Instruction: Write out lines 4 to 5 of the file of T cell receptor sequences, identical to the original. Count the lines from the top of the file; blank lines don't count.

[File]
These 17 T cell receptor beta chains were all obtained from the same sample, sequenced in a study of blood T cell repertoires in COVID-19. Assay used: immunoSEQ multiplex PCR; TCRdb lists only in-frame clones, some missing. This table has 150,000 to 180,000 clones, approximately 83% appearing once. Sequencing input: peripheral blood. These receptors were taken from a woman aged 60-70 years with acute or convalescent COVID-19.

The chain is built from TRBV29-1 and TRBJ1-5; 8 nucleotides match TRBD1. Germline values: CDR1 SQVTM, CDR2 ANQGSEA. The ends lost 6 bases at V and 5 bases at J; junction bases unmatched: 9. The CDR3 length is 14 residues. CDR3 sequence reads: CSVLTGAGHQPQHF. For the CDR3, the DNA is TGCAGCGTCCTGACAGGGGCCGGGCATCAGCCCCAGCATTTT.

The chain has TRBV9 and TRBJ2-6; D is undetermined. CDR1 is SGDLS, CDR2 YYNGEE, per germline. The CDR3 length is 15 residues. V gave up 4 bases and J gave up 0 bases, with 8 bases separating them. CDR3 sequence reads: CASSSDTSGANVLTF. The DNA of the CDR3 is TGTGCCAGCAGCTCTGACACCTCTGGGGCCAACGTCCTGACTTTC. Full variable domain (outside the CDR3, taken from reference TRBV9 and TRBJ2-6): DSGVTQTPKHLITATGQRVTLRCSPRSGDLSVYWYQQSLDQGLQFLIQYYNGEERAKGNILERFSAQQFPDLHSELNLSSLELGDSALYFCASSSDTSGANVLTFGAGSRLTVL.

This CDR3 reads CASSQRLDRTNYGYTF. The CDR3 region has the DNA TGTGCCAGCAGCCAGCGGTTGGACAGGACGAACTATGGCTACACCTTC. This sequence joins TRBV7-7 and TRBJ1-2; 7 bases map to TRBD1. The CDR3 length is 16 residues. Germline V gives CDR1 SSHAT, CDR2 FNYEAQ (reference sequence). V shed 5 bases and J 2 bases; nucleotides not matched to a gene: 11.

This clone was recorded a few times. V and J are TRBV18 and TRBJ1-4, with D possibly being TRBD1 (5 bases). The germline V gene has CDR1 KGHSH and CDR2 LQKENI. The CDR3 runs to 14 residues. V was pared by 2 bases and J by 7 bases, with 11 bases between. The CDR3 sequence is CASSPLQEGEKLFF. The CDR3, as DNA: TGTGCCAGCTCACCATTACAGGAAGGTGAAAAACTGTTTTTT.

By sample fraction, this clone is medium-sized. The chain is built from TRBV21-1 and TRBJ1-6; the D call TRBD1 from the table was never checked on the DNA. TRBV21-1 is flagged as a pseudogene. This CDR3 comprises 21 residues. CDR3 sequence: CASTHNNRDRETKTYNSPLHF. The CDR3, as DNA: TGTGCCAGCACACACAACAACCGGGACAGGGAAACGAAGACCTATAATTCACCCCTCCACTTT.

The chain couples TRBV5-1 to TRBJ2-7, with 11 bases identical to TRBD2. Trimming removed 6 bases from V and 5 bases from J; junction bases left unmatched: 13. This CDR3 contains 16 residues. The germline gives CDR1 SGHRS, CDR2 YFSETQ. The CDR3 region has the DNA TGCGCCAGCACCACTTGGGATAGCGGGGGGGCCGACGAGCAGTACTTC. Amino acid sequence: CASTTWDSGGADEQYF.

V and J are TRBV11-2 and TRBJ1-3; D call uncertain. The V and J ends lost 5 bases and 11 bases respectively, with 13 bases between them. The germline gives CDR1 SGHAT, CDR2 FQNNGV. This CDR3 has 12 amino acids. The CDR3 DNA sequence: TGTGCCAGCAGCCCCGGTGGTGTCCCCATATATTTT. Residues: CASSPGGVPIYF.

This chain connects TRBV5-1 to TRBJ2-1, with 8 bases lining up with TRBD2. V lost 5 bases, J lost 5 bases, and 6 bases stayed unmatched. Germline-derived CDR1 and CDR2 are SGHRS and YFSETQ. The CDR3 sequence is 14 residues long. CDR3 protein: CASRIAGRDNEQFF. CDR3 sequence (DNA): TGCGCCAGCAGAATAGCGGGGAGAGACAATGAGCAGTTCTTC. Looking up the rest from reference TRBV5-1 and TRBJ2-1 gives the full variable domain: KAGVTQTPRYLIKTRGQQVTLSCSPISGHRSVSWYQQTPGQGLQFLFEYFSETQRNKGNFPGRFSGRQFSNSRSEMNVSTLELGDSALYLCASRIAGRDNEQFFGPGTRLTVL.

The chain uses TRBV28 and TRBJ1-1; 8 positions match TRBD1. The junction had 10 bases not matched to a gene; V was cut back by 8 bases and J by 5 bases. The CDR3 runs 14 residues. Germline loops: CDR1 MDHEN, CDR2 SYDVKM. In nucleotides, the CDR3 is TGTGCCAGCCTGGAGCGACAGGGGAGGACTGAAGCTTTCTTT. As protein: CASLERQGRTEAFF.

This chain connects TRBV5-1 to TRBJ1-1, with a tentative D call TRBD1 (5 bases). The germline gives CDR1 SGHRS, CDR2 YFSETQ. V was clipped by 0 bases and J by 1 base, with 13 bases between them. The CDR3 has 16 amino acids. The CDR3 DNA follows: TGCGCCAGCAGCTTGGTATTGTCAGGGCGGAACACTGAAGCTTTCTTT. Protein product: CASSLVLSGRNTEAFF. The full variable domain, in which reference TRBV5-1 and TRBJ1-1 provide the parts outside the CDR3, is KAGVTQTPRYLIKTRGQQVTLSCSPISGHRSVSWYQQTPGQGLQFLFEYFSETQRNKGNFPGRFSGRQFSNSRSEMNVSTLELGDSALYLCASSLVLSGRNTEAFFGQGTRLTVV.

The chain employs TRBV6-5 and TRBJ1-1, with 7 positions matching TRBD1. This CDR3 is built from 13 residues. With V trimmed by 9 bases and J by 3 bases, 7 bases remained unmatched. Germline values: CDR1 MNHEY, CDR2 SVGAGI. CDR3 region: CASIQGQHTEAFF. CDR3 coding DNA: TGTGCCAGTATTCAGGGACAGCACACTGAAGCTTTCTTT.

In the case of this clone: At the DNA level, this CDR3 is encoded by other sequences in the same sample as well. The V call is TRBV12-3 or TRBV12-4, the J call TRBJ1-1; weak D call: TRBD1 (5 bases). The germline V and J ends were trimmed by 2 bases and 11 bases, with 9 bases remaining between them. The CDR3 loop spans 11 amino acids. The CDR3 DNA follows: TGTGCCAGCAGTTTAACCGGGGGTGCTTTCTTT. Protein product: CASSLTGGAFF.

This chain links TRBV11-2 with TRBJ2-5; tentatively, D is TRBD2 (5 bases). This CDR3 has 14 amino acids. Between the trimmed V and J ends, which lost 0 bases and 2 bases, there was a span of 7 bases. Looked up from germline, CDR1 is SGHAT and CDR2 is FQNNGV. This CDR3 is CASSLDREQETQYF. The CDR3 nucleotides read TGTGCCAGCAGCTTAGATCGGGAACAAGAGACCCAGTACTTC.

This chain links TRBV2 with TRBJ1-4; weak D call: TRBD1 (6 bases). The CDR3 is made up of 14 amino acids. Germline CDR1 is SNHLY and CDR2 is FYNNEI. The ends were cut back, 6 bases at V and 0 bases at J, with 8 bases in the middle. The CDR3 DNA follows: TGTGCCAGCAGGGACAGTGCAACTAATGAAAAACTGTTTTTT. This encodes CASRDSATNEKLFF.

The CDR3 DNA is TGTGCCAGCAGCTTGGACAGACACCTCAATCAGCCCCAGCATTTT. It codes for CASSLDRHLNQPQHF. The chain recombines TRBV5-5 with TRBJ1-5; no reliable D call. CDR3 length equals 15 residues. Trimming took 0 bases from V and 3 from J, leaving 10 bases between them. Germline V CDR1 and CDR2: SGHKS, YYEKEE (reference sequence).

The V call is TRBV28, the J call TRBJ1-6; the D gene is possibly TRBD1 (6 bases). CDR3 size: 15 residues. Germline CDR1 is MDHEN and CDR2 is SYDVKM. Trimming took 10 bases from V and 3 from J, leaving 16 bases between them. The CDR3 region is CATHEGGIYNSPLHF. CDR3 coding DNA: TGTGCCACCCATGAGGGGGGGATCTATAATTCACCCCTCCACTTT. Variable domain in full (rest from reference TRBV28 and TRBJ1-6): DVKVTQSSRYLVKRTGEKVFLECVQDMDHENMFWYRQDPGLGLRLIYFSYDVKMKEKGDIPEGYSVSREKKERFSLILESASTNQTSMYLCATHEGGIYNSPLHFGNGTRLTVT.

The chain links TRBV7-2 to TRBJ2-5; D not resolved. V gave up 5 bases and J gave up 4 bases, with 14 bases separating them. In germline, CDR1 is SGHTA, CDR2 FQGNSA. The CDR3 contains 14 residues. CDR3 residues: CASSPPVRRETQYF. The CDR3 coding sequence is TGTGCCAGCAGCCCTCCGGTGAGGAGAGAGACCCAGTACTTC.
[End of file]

This CDR3 reads CASSQRLDRTNYGYTF. The CDR3 region has the DNA TGTGCCAGCAGCCAGCGGTTGGACAGGACGAACTATGGCTACACCTTC. This sequence joins TRBV7-7 and TRBJ1-2; 7 bases map to TRBD1. The CDR3 length is 16 residues. Germline V gives CDR1 SSHAT, CDR2 FNYEAQ (reference sequence). V shed 5 bases and J 2 bases; nucleotides not matched to a gene: 11.

This clone was recorded a few times. V and J are TRBV18 and TRBJ1-4, with D possibly being TRBD1 (5 bases). The germline V gene has CDR1 KGHSH and CDR2 LQKENI. The CDR3 runs to 14 residues. V was pared by 2 bases and J by 7 bases, with 11 bases between. The CDR3 sequence is CASSPLQEGEKLFF. The CDR3, as DNA: TGTGCCAGCTCACCATTACAGGAAGGTGAAAAACTGTTTTTT.